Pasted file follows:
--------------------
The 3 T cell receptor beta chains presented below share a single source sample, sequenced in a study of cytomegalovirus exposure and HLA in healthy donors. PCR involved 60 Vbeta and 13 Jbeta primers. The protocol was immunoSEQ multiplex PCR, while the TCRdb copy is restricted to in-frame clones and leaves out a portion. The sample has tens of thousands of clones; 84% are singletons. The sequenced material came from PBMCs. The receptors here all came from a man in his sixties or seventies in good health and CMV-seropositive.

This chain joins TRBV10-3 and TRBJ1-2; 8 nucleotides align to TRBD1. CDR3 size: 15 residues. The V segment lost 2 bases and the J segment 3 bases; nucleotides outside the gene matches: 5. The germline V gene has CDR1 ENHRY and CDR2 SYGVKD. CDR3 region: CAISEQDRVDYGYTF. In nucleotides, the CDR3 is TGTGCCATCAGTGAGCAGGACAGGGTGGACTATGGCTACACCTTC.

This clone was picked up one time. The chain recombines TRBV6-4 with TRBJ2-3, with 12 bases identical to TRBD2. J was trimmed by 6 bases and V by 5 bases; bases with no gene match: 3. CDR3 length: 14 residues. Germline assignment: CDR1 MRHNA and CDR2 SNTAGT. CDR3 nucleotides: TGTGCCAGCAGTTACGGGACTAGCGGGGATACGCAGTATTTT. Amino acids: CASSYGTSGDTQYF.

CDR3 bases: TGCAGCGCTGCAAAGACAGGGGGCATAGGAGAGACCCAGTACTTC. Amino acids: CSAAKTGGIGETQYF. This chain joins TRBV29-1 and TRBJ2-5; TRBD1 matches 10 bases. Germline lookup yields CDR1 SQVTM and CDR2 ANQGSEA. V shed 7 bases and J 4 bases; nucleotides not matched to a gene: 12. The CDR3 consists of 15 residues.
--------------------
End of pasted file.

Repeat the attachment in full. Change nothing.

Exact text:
The 3 T cell receptor beta chains presented below share a single source sample, sequenced in a study of cytomegalovirus exposure and HLA in healthy donors. PCR involved 60 Vbeta and 13 Jbeta primers. The protocol was immunoSEQ multiplex PCR, while the TCRdb copy is restricted to in-frame clones and leaves out a portion. The sample has tens of thousands of clones; 84% are singletons. The sequenced material came from PBMCs. The receptors here all came from a man in his sixties or seventies in good health and CMV-seropositive.

This chain joins TRBV10-3 and TRBJ1-2; 8 nucleotides align to TRBD1. CDR3 size: 15 residues. The V segment lost 2 bases and the J segment 3 bases; nucleotides outside the gene matches: 5. The germline V gene has CDR1 ENHRY and CDR2 SYGVKD. CDR3 region: CAISEQDRVDYGYTF. In nucleotides, the CDR3 is TGTGCCATCAGTGAGCAGGACAGGGTGGACTATGGCTACACCTTC.

This clone was picked up one time. The chain recombines TRBV6-4 with TRBJ2-3, with 12 bases identical to TRBD2. J was trimmed by 6 bases and V by 5 bases; bases with no gene match: 3. CDR3 length: 14 residues. Germline assignment: CDR1 MRHNA and CDR2 SNTAGT. CDR3 nucleotides: TGTGCCAGCAGTTACGGGACTAGCGGGGATACGCAGTATTTT. Amino acids: CASSYGTSGDTQYF.

CDR3 bases: TGCAGCGCTGCAAAGACAGGGGGCATAGGAGAGACCCAGTACTTC. Amino acids: CSAAKTGGIGETQYF. This chain joins TRBV29-1 and TRBJ2-5; TRBD1 matches 10 bases. Germline lookup yields CDR1 SQVTM and CDR2 ANQGSEA. V shed 7 bases and J 4 bases; nucleotides not matched to a gene: 12. The CDR3 consists of 15 residues.